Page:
Pictures denote 10 as usual. So if a seven is turned up, in order to knock you must reduce your count to 7 or fewer. If the original face up card is a spade, the final score for that deal including any undercut or gin bonus is doubled.
Some play that a player who undercuts the knocker scores an extra box in addition to the undercut bonus. Also a player who goes gin scores two extra boxes.
These extra boxes are recorded on the scorepad; they do not count towards winning the game, but at the end of the game they translate into 20 or 25 points each, along with the normal boxes for hands won.
If the up-card was a spade, you get two extra boxes for an undercut and four extra boxes for going gin. When three people play gin rummy, the dealer deals to the other two players but does not take part in the play.
The loser of each hand deals the next, which is therefore played between the winner and the dealer of the previous hand. Four people can play as two partnerships.
In this case, each player in a team plays a separate game with one of the opposing pair. Players alternate opponents, but stay in the same teams.
At the end of each hand, if both players on a team won, the team scores the total of their points. If one player from each team won, the team with the higher score scores the difference.
In tournament rules the game is played in best of five with points per game. In standard gin, only a player with 10 or fewer points of deadwood may knock.
Knocking with 0 points of deadwood is known as going Gin or having a Gin hand , while knocking with deadwood points is known as going down. To knock, the knocking player discards as usual, announces knocking generally by simply placing a discard face down , and the hand is laid out with the melds clearly indicated and deadwood separated.
The other "defending" player is then entitled to lay out any melds in his or her hand and can then lay off any of his or her remaining deadwood cards that fit into the knocking player's melds, provided that the knocking player does not have a gin hand.
For example, the knocking player has a meld of three Kings. The defending player's deadwood has a king. The player can lay off that king, reducing the deadwood count by ten.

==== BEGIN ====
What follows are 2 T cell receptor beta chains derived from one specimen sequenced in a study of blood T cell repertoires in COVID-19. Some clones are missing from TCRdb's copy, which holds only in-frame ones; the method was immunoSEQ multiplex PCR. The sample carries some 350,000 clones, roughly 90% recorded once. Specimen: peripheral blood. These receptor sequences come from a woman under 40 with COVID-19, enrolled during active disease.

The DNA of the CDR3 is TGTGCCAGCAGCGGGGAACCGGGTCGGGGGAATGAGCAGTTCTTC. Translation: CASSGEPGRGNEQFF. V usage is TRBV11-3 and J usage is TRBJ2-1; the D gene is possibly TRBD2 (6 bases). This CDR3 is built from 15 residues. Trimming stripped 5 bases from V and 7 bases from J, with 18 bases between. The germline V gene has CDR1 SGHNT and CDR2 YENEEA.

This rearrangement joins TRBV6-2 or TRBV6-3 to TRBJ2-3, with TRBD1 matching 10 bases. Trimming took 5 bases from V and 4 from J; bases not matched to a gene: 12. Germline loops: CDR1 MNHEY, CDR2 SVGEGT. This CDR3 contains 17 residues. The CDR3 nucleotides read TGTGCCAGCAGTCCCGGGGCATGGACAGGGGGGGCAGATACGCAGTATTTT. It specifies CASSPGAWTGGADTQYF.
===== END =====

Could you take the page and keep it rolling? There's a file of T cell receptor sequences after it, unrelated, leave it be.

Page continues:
The knocking player can never lay off his or her deadwood into the defending player's melds. Once a player knocks or declares gin the round is over and scores are tallied, players cannot draw.
The knocking player then subtracts his or her deadwood points from the defending player's deadwood points. The result is the number of points the knocking player receives.
An undercut occurs if a player knocks and the defending player's deadwood points are less than or equal to the knocking player's.
In this case the defending player receives an undercut bonus usually 25 points plus the difference in deadwood points. If the defending player has less or equal deadwood to the knocking player's deadwood after laying off any of his or her deadwood, then it is still a valid undercut.
If all 10 cards in a player's hand fit into melds and thereby the player has no deadwood, he or she can choose to go Gin in which case the round ends and the player going Gin receives a Gin bonus of 25 points or another established amount plus any deadwood points in the opponent's hand.
The defending opponent can only lay out his or her melds and cannot lay off any deadwood into the melds of an opponent that has declared Gin.
A player can go Gin with a hand of three or fewer melds as long as all cards fit into a meld. Players can also have an 11 card gin, see Big Gin Variant below.
Gin hands normally consist of 10 cards. However, if a player chooses to draw so that 11 cards fit into melds, he or she can declare Big Gin in which case the player receives a Big Gin bonus of 31 points or another established amount, commonly 50 points instead of the standard 31 points, depending on rule set plus any deadwood in the opponent's hand.
Aces are scored at 1 point, face cards at 10, and all other cards are scored at their numerical values. The number of points awarded for bonuses may vary from region to region.
No matter what the bonus amounts are, points are scored in Gin for the following:. In Straight gin players are required to play until one of them can go gin.
Knocking is not allowed. Scoring and rules remain the same as standard Gin Rummy. Similar to Straight gin, knocking is not allowed.
However, more than one card may be taken, in order, from the top of the discard pile. If more than one card is taken, the lowest position card taken must be used in a hand: